A young physiotherapist struggling to survive in an economically depressed mountain town in post-Communist Bulgaria forms an unlikely friendship with one of her elderly patients, in this sublime morality play about the corruptibility of the human spirit and the possibility of atonement.
One of the most striking debuts to come out of Bulgaria in recent times, Godless is a sublime morality play about the corruptibility of the human spirit and the possibility of atonement. It announces Ralitza Petrova's arrival as that of an auteur with a fully formed vision of cinema.
A young physiotherapist, Gana (Irena Ivanova), lives in a poor town on a wintry mountainside, where she earns a living by assisting the elderly — and supplements her meagre income by selling her patients' ID cards on the black market. She's stuck in a loveless relationship, and her existence seems to mirror that of the town itself: a life cycle deprived of beauty and desire by post-Communist survivalism. As if by providence, a glimmer of hope arrives in Gana's new-found companionship with Yoan, an elderly patient (Ventzislav Konstantinov). Desensitized and disconnected by their harsh environment, they gradually fi nd solace in each other's company, which awakens in Gana an empathy that will drive her physical and spiritual escape from the town.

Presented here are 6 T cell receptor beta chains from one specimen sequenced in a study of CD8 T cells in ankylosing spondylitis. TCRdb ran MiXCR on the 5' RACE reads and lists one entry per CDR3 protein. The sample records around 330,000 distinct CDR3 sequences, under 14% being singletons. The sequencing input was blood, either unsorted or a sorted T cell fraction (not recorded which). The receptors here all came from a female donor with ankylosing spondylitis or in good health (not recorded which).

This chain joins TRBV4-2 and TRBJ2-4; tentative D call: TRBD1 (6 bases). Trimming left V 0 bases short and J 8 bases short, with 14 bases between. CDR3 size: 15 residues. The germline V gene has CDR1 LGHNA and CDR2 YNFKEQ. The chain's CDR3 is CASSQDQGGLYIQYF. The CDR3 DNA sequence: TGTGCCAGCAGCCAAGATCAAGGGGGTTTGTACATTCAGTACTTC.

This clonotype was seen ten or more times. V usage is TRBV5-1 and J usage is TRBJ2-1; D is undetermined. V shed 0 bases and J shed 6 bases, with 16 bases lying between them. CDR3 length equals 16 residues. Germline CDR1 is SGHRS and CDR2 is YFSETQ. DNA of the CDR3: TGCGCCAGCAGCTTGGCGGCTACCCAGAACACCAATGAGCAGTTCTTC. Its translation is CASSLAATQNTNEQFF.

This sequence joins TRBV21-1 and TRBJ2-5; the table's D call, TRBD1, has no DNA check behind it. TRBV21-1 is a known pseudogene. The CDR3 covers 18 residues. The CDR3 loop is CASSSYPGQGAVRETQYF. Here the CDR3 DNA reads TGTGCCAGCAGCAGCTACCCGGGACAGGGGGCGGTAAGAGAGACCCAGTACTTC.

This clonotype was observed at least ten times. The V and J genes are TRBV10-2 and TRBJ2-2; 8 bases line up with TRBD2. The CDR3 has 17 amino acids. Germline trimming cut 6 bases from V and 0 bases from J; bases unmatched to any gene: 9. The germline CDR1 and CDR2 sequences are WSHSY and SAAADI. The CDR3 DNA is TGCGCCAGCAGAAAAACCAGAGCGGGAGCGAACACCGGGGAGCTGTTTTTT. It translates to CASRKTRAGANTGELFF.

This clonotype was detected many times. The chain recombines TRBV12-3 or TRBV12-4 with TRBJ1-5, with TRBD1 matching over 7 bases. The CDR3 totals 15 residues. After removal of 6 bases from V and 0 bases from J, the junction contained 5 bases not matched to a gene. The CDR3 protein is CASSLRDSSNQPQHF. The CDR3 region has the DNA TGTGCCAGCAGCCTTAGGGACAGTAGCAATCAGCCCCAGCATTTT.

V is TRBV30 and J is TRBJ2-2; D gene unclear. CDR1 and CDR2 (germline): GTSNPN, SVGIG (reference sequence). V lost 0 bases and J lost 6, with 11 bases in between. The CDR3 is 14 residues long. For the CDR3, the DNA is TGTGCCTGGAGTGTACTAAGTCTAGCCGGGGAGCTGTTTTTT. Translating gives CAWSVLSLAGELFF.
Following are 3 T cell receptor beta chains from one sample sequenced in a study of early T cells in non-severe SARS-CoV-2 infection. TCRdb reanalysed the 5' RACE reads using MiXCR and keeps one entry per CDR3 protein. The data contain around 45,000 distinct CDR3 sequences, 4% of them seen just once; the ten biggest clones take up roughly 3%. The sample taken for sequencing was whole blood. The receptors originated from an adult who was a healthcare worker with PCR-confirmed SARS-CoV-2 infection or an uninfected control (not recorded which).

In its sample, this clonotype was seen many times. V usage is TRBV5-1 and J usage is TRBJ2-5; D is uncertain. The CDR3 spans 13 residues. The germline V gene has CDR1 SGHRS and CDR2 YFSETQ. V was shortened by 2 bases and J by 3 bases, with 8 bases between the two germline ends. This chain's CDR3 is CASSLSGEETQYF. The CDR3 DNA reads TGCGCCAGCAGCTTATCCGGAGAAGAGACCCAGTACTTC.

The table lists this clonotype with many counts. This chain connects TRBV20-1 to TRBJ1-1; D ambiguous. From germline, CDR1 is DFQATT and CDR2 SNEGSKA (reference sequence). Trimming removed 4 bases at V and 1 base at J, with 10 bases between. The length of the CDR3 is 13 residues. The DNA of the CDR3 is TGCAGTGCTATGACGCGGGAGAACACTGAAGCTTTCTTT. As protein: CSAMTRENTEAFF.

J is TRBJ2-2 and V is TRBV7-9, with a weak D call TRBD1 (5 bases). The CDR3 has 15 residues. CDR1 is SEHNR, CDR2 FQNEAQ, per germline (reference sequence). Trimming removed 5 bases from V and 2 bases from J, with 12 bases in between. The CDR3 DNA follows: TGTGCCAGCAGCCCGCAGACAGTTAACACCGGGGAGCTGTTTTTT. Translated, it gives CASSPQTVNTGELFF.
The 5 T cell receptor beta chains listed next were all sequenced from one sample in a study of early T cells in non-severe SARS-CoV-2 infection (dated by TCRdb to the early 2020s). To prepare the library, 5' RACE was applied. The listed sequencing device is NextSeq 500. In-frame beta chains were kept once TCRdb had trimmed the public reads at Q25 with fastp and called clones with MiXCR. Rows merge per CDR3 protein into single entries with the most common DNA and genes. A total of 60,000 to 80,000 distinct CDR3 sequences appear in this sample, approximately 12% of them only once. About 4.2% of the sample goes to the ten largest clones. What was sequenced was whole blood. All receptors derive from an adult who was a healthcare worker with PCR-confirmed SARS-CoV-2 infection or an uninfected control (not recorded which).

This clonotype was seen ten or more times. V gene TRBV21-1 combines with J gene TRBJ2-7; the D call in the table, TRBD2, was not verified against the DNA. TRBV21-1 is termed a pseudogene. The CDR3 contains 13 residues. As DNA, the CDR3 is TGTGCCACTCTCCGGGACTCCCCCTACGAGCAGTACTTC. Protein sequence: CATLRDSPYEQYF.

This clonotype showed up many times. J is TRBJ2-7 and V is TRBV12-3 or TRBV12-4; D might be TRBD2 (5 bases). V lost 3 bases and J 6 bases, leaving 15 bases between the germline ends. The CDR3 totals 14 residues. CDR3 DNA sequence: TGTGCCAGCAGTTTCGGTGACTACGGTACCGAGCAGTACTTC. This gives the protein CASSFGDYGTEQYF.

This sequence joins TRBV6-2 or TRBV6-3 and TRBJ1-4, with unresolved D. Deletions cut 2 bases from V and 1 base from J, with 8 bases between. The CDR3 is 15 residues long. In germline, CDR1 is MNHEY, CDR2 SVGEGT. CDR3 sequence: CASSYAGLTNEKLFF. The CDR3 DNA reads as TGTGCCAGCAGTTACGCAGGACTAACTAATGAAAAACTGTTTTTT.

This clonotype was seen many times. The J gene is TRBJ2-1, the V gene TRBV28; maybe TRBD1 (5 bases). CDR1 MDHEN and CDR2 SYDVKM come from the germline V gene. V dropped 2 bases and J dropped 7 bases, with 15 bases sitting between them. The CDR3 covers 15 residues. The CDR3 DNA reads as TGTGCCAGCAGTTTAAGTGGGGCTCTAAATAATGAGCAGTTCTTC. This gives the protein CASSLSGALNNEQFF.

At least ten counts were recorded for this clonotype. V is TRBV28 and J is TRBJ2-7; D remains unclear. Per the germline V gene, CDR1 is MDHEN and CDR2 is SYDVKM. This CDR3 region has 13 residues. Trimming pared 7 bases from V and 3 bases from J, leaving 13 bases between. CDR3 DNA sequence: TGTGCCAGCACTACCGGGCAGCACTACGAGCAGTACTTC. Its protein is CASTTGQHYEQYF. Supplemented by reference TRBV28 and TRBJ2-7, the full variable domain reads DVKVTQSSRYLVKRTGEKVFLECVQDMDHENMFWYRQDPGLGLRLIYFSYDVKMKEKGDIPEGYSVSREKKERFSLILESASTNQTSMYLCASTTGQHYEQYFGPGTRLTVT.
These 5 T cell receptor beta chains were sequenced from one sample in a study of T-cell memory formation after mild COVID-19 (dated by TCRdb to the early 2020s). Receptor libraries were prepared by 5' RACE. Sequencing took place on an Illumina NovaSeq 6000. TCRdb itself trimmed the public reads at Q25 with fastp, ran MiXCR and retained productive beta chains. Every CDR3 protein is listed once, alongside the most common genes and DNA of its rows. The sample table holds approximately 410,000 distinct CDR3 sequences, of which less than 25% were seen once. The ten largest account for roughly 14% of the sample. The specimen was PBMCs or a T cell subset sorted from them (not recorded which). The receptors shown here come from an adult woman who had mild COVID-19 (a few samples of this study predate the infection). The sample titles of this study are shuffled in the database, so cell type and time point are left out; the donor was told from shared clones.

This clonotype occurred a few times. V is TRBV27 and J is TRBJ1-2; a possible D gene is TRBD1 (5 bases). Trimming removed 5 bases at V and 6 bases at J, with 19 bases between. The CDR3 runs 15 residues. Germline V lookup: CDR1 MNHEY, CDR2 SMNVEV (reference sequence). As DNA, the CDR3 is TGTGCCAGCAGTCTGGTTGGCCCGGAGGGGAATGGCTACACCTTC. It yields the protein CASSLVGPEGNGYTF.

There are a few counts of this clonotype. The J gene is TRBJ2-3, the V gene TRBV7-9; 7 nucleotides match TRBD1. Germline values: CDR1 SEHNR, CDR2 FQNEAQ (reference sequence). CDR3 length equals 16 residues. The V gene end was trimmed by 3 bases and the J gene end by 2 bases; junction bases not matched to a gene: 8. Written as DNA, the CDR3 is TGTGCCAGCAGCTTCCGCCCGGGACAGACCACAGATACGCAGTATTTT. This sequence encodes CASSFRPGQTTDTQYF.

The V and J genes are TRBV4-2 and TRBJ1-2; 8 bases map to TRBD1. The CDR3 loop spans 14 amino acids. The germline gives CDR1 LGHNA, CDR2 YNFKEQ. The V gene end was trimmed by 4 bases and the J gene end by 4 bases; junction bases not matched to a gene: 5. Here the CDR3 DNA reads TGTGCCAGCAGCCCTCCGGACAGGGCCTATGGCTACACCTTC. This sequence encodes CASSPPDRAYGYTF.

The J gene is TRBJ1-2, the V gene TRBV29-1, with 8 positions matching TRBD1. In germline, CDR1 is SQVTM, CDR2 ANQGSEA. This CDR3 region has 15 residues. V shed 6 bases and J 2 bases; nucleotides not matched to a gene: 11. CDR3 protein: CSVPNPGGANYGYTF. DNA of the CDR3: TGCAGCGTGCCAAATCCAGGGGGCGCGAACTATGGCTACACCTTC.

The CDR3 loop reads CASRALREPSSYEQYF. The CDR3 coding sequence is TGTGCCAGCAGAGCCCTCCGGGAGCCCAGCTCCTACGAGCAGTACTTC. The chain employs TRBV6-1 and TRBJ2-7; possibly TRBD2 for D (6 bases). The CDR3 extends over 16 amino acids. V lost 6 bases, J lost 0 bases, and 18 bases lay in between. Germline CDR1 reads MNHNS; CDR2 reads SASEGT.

Petrova renders this world of fatalism and damaged ethics with impressive directorial control, closely observing her cast of mainly non-professional actors through a documentary-like lens. Anchored by the stoic sorrow of Ivanova's harrowing debut performance, Godless is an experiential tour de force, claustrophobically framed in a 4:3 aspect ratio and shot in desaturated colour on 35mm. Taking us through a post-industrial landscape of abandoned souls and ruined lives, Petrova's film gradually evolves from art-house drama to spiritual journey, shining a divine light on our shadowy human condition.